Thomas Starnes is a dedicated Heart of Borneo Research Associate with a background in biogeography and a firm belief in making a positive difference to the world.

Inspired by the outdoors, Thom talks about his involvement with Heart of Borneo and the benefits to volunteering.

Image of Thomas Starnes

So how did you get involved as a Research Associate with Heart of Borneo, Thom?

Well, I had previously volunteered as an Aquarium Host at the National Marine Aquarium in Plymouth while I was at university, and I was also helping Bournemouth Natural Science Society database their herbarium collection. I saw the volunteering ad on the website I jumped at the opportunity and now I’ve been volunteering since October, gathering and summarizing research on threats to biodiversity in Borneo. I’ve also been compiling a list of spatial data for use in conservation map resources.

What are the issues, topics and campaigns that interest you most about Borneo?

I’m a biogeographer so I’m interested in speciation through physical isolation, such as happens on an island like Borneo. I think the key to protecting Borneo’s rainforests is foremost to gain the support of its people: first making the case for protecting forest ecosystems and then giving people the tools and resources they need to achieve this. I think there’s a lot to be said for investing economically in these communities to raise the standard of living for Borneo’s people and its natural environment.

What’s your educational background?

I recently graduated from Plymouth University with a BSc in Environmental Science, having also done a 12-month work placement at the Royal Botanic Gardens, Kew. I’m now working full time and saving towards a masters in the Netherlands.

And your main skills and qualities?

I’m good at organising, but I don’t brag about that! During my time at university I developed a working knowledge of Geographic Information Systems (GIS) which I’ve applied to several conservation problems. I’m fairly experienced in the outdoors and enjoy working with groups of people.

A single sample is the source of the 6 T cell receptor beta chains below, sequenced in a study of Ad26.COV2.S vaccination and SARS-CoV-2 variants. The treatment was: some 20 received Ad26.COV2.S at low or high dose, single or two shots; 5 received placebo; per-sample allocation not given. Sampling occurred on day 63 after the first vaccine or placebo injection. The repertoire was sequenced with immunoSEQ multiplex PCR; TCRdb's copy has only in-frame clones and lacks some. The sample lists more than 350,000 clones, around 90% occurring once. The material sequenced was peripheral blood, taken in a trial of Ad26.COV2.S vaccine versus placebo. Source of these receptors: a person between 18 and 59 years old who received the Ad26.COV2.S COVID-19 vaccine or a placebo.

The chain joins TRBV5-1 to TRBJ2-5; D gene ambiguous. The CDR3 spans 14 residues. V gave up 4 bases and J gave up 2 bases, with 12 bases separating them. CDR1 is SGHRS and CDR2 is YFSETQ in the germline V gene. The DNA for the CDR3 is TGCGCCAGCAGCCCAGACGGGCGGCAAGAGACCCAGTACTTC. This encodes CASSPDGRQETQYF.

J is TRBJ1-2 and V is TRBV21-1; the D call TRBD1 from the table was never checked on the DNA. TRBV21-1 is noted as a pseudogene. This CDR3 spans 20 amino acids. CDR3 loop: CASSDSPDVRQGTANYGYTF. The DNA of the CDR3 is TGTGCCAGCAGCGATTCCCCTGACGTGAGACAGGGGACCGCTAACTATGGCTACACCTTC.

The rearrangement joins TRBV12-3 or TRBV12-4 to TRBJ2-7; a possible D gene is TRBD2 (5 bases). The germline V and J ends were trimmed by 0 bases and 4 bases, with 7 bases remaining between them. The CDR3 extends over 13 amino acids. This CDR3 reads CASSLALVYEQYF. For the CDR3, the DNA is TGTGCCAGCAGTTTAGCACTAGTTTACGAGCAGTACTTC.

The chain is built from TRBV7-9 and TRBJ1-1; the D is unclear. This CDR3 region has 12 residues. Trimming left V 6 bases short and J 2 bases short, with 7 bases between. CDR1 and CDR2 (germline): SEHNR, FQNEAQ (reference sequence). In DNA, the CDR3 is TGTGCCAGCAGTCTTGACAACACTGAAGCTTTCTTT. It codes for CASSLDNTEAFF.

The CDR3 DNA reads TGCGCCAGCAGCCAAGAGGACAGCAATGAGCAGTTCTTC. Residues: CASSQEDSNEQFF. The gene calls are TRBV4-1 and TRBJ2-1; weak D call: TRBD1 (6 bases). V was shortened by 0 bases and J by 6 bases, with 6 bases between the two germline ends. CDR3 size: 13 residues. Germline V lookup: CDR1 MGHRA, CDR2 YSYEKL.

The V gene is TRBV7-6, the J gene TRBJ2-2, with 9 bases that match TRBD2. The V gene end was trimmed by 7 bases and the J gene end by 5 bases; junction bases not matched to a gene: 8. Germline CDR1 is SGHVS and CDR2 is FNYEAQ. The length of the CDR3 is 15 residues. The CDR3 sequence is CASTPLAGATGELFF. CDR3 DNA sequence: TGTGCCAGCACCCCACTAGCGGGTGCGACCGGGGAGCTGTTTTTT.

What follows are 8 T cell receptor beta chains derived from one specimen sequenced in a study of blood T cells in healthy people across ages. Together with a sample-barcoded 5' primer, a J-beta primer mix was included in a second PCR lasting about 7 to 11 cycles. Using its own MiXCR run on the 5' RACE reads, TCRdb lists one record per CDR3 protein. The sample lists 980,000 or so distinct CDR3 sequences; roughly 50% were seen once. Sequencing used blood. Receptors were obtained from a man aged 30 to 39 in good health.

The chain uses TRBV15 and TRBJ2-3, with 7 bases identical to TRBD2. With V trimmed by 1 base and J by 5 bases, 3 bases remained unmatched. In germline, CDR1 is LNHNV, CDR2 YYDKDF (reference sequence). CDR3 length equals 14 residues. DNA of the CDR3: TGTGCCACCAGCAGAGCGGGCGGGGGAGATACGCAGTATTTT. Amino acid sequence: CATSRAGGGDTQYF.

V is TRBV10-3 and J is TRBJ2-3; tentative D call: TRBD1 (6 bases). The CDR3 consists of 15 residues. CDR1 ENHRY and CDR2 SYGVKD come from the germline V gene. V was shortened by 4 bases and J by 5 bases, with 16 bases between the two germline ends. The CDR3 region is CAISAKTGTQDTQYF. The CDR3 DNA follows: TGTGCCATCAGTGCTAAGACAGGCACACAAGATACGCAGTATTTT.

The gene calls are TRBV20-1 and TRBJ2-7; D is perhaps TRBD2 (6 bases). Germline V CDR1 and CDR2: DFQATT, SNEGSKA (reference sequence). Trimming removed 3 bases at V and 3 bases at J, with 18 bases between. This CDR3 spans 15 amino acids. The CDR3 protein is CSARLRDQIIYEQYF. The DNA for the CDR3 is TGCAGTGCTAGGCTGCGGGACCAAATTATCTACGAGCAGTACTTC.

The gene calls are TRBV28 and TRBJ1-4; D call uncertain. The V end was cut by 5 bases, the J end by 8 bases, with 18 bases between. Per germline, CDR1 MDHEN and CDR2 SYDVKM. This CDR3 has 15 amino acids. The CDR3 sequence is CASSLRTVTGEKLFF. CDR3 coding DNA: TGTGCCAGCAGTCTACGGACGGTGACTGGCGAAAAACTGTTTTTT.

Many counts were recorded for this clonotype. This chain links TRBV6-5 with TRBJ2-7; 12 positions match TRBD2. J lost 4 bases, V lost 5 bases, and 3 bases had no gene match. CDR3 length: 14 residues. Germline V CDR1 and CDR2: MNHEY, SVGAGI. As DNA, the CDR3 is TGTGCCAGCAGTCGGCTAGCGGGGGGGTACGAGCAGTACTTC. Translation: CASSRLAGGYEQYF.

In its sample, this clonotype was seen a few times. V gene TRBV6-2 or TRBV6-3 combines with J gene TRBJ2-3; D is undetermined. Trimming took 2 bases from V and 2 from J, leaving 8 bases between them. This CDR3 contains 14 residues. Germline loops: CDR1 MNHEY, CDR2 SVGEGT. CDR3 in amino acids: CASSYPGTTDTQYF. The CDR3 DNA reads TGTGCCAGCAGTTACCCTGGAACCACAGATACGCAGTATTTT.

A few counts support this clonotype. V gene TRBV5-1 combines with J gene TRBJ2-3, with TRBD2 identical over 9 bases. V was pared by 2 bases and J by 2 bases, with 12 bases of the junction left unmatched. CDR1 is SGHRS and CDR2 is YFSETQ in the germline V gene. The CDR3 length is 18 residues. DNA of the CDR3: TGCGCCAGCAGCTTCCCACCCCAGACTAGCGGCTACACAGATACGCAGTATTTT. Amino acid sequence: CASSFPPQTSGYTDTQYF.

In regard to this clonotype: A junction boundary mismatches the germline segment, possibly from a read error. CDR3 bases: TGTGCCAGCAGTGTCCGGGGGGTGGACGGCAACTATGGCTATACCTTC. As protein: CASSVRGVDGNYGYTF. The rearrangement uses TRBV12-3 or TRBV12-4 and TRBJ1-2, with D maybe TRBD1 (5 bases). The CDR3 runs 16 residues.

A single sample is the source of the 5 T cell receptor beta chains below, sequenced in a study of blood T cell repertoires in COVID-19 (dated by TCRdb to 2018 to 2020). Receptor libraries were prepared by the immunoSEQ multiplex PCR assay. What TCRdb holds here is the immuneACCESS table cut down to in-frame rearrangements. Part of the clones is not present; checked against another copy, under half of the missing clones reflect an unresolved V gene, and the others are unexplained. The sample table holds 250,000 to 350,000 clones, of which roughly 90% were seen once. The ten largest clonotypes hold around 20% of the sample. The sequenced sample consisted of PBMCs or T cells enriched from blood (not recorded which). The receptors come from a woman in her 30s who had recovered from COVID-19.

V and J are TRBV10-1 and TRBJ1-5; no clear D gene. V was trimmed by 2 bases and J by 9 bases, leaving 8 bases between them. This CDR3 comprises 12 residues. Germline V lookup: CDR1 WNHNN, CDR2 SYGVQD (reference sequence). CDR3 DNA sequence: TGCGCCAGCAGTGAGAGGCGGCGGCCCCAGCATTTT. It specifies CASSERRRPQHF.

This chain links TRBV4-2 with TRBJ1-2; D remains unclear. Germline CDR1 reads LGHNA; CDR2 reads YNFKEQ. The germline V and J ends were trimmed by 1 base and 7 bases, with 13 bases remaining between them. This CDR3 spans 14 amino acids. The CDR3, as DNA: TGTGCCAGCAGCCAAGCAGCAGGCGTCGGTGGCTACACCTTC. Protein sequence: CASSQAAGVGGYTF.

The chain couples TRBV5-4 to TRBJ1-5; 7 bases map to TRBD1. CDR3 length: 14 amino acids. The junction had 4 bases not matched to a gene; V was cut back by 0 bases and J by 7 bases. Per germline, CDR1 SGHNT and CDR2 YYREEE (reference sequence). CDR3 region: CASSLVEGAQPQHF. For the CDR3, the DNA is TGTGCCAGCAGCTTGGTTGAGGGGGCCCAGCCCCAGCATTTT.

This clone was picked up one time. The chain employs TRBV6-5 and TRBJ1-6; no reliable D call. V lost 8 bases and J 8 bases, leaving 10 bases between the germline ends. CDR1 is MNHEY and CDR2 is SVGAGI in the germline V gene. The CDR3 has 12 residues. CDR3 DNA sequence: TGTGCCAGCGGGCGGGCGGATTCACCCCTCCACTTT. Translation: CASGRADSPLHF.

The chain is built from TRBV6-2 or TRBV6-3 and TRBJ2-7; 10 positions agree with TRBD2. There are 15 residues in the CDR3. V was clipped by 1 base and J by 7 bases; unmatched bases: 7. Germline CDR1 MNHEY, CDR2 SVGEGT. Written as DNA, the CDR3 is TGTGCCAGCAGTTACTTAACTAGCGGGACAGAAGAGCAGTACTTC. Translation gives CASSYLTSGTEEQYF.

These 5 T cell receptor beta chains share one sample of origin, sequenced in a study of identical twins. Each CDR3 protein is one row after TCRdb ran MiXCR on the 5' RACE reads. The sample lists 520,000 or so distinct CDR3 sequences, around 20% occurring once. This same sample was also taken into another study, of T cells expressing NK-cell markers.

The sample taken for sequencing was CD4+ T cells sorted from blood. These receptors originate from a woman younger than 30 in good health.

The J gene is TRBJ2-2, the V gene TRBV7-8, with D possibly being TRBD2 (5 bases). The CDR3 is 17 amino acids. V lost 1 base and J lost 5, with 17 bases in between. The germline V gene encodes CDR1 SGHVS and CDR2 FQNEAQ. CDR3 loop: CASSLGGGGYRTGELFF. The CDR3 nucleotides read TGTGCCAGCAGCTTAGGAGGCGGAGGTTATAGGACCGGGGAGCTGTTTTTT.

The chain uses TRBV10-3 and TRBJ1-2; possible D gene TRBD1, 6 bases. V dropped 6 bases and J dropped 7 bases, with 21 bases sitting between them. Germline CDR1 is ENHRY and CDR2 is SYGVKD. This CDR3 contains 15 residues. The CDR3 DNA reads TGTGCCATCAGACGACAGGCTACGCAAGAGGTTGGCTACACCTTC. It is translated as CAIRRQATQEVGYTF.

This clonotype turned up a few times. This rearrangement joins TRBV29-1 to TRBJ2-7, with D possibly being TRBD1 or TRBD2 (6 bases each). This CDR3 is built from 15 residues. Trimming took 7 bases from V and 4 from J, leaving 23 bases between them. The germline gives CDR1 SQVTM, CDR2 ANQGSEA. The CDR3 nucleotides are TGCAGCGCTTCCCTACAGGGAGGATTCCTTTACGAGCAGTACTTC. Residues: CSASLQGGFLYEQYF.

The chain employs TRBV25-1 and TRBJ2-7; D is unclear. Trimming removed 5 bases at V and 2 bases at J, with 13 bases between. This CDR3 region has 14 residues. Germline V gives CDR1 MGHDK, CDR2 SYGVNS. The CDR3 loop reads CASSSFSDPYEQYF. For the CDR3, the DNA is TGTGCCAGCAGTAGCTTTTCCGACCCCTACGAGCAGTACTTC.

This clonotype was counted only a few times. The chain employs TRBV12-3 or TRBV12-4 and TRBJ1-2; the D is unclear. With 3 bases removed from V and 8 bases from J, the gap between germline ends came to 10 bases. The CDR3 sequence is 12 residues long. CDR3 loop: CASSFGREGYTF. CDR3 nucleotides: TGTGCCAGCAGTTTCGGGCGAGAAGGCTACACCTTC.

Research Associate Thomas Starnes

Research Associate Thomas Starnes

Outside of work, Thom, what are your interests and hobbies?

I love being outdoors, and take advantage of my time off work to go caving, climbing, hiking or surfing. I’m interested in natural history, especially botany, and I enjoy long walks along the coast identifying plants with a field key and hand lens. I enjoy music too. I play ukulele and dabble in music production to relax after work.

You are obviously passionate about your work. What inspires you?

I’m inspired by great landscapes, be it a wide mountain expanse or a giant city – these make me feel small and humble. I’m inspired by people who have done great things with their lives, but most of all I’m inspired by simple acts of generosity and kindness shown between people day-to-day.

What are the best things you’ve discovered about volunteering?

Being able to add skills to your conservation tool belt. It’s great to be able to add things to your CV, but ultimately it’s the experience that counts. Volunteering is a great way to meet new people and find out how organisations operate.

And finally, what advice would you give people wanting to volunteer with an organisation like Heart of Borneo?

Be dedicated, and be patient. There’s lots of work to be done, and plenty to discuss. There’s a great volunteer team base at the moment who are really supportive. So be prepared to push yourself, and to feel like you can make a difference!

Interview with Thomas Starnes conducted by Neil Fraser, Communication and Outreach Manager, Heart of Borneo Project